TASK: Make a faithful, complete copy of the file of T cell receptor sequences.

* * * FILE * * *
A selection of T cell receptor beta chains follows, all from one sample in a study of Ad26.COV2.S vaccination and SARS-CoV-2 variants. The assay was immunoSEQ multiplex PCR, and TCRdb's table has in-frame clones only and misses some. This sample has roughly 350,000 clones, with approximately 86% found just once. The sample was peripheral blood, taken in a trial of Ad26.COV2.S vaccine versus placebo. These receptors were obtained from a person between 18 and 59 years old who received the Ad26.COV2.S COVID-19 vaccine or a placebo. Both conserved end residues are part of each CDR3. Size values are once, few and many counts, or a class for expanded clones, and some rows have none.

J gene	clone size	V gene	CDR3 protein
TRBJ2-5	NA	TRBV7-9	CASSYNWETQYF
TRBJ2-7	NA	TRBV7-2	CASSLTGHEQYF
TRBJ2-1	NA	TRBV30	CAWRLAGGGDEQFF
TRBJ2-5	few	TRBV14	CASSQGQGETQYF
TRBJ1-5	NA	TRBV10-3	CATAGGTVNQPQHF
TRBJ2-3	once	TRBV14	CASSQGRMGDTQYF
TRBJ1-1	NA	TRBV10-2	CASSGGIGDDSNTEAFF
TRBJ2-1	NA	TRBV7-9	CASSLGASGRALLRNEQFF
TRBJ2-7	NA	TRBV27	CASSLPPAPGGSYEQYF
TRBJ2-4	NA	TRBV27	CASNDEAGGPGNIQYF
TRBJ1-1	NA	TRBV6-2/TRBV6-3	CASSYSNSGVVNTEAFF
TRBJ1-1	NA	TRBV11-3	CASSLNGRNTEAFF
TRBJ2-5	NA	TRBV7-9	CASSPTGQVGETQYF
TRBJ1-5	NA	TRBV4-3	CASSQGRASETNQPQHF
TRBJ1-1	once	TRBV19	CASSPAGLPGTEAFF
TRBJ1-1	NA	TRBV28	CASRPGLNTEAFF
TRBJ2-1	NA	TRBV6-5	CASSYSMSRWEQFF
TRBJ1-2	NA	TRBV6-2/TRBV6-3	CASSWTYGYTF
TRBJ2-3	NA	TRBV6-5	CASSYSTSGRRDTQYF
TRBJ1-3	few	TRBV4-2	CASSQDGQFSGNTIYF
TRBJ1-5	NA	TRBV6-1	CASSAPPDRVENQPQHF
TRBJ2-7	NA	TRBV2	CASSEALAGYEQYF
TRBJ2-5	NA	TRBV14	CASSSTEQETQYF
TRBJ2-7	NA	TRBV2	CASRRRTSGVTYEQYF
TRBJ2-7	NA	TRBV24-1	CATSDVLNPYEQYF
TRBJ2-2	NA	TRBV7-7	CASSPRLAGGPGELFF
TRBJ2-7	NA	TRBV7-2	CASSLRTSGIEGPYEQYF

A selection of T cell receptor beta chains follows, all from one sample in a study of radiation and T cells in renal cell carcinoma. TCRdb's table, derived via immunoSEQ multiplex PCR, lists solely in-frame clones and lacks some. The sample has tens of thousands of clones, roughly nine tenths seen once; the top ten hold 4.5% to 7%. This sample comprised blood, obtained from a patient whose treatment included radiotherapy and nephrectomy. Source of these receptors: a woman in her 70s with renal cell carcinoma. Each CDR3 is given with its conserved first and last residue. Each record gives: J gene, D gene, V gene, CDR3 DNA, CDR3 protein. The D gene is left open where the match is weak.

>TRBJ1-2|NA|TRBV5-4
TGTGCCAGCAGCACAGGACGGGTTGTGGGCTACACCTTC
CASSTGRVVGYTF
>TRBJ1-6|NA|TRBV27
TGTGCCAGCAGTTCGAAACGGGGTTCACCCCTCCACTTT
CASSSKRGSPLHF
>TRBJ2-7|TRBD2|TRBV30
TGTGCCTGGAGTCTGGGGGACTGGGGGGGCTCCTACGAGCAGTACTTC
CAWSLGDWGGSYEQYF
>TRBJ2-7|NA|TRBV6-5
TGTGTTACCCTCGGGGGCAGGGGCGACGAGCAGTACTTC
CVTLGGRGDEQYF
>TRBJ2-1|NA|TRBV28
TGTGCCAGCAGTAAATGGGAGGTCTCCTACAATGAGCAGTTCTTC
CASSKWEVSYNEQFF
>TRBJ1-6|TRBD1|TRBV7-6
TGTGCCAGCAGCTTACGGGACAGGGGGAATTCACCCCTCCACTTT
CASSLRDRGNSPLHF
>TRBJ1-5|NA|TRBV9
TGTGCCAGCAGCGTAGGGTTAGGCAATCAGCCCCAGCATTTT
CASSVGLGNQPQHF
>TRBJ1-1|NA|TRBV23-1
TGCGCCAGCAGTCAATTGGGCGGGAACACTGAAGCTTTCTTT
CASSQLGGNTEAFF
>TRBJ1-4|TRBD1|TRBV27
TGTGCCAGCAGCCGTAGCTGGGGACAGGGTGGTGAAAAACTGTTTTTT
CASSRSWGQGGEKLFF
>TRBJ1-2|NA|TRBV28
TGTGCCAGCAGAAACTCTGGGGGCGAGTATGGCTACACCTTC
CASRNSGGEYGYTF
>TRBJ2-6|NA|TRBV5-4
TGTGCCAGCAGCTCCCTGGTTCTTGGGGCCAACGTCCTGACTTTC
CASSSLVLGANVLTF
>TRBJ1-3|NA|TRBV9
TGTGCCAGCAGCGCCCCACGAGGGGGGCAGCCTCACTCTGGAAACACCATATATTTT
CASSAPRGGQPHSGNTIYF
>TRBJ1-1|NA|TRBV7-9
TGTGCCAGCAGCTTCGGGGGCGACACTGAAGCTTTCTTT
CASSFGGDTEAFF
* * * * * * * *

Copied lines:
A selection of T cell receptor beta chains follows, all from one sample in a study of Ad26.COV2.S vaccination and SARS-CoV-2 variants. The assay was immunoSEQ multiplex PCR, and TCRdb's table has in-frame clones only and misses some. This sample has roughly 350,000 clones, with approximately 86% found just once. The sample was peripheral blood, taken in a trial of Ad26.COV2.S vaccine versus placebo. These receptors were obtained from a person between 18 and 59 years old who received the Ad26.COV2.S COVID-19 vaccine or a placebo. Both conserved end residues are part of each CDR3. Size values are once, few and many counts, or a class for expanded clones, and some rows have none.

J gene	clone size	V gene	CDR3 protein
TRBJ2-5	NA	TRBV7-9	CASSYNWETQYF
TRBJ2-7	NA	TRBV7-2	CASSLTGHEQYF
TRBJ2-1	NA	TRBV30	CAWRLAGGGDEQFF
TRBJ2-5	few	TRBV14	CASSQGQGETQYF
TRBJ1-5	NA	TRBV10-3	CATAGGTVNQPQHF
TRBJ2-3	once	TRBV14	CASSQGRMGDTQYF
TRBJ1-1	NA	TRBV10-2	CASSGGIGDDSNTEAFF
TRBJ2-1	NA	TRBV7-9	CASSLGASGRALLRNEQFF
TRBJ2-7	NA	TRBV27	CASSLPPAPGGSYEQYF
TRBJ2-4	NA	TRBV27	CASNDEAGGPGNIQYF
TRBJ1-1	NA	TRBV6-2/TRBV6-3	CASSYSNSGVVNTEAFF
TRBJ1-1	NA	TRBV11-3	CASSLNGRNTEAFF
TRBJ2-5	NA	TRBV7-9	CASSPTGQVGETQYF
TRBJ1-5	NA	TRBV4-3	CASSQGRASETNQPQHF
TRBJ1-1	once	TRBV19	CASSPAGLPGTEAFF
TRBJ1-1	NA	TRBV28	CASRPGLNTEAFF
TRBJ2-1	NA	TRBV6-5	CASSYSMSRWEQFF
TRBJ1-2	NA	TRBV6-2/TRBV6-3	CASSWTYGYTF
TRBJ2-3	NA	TRBV6-5	CASSYSTSGRRDTQYF
TRBJ1-3	few	TRBV4-2	CASSQDGQFSGNTIYF
TRBJ1-5	NA	TRBV6-1	CASSAPPDRVENQPQHF
TRBJ2-7	NA	TRBV2	CASSEALAGYEQYF
TRBJ2-5	NA	TRBV14	CASSSTEQETQYF
TRBJ2-7	NA	TRBV2	CASRRRTSGVTYEQYF
TRBJ2-7	NA	TRBV24-1	CATSDVLNPYEQYF
TRBJ2-2	NA	TRBV7-7	CASSPRLAGGPGELFF
TRBJ2-7	NA	TRBV7-2	CASSLRTSGIEGPYEQYF

A selection of T cell receptor beta chains follows, all from one sample in a study of radiation and T cells in renal cell carcinoma. TCRdb's table, derived via immunoSEQ multiplex PCR, lists solely in-frame clones and lacks some. The sample has tens of thousands of clones, roughly nine tenths seen once; the top ten hold 4.5% to 7%. This sample comprised blood, obtained from a patient whose treatment included radiotherapy and nephrectomy. Source of these receptors: a woman in her 70s with renal cell carcinoma. Each CDR3 is given with its conserved first and last residue. Each record gives: J gene, D gene, V gene, CDR3 DNA, CDR3 protein. The D gene is left open where the match is weak.

>TRBJ1-2|NA|TRBV5-4
TGTGCCAGCAGCACAGGACGGGTTGTGGGCTACACCTTC
CASSTGRVVGYTF
>TRBJ1-6|NA|TRBV27
TGTGCCAGCAGTTCGAAACGGGGTTCACCCCTCCACTTT
CASSSKRGSPLHF
>TRBJ2-7|TRBD2|TRBV30
TGTGCCTGGAGTCTGGGGGACTGGGGGGGCTCCTACGAGCAGTACTTC
CAWSLGDWGGSYEQYF
>TRBJ2-7|NA|TRBV6-5
TGTGTTACCCTCGGGGGCAGGGGCGACGAGCAGTACTTC
CVTLGGRGDEQYF
>TRBJ2-1|NA|TRBV28
TGTGCCAGCAGTAAATGGGAGGTCTCCTACAATGAGCAGTTCTTC
CASSKWEVSYNEQFF
>TRBJ1-6|TRBD1|TRBV7-6
TGTGCCAGCAGCTTACGGGACAGGGGGAATTCACCCCTCCACTTT
CASSLRDRGNSPLHF
>TRBJ1-5|NA|TRBV9
TGTGCCAGCAGCGTAGGGTTAGGCAATCAGCCCCAGCATTTT
CASSVGLGNQPQHF
>TRBJ1-1|NA|TRBV23-1
TGCGCCAGCAGTCAATTGGGCGGGAACACTGAAGCTTTCTTT
CASSQLGGNTEAFF
>TRBJ1-4|TRBD1|TRBV27
TGTGCCAGCAGCCGTAGCTGGGGACAGGGTGGTGAAAAACTGTTTTTT
CASSRSWGQGGEKLFF
>TRBJ1-2|NA|TRBV28
TGTGCCAGCAGAAACTCTGGGGGCGAGTATGGCTACACCTTC
CASRNSGGEYGYTF
>TRBJ2-6|NA|TRBV5-4
TGTGCCAGCAGCTCCCTGGTTCTTGGGGCCAACGTCCTGACTTTC
CASSSLVLGANVLTF
>TRBJ1-3|NA|TRBV9
TGTGCCAGCAGCGCCCCACGAGGGGGGCAGCCTCACTCTGGAAACACCATATATTTT
CASSAPRGGQPHSGNTIYF
>TRBJ1-1|NA|TRBV7-9
TGTGCCAGCAGCTTCGGGGGCGACACTGAAGCTTTCTTT
CASSFGGDTEAFF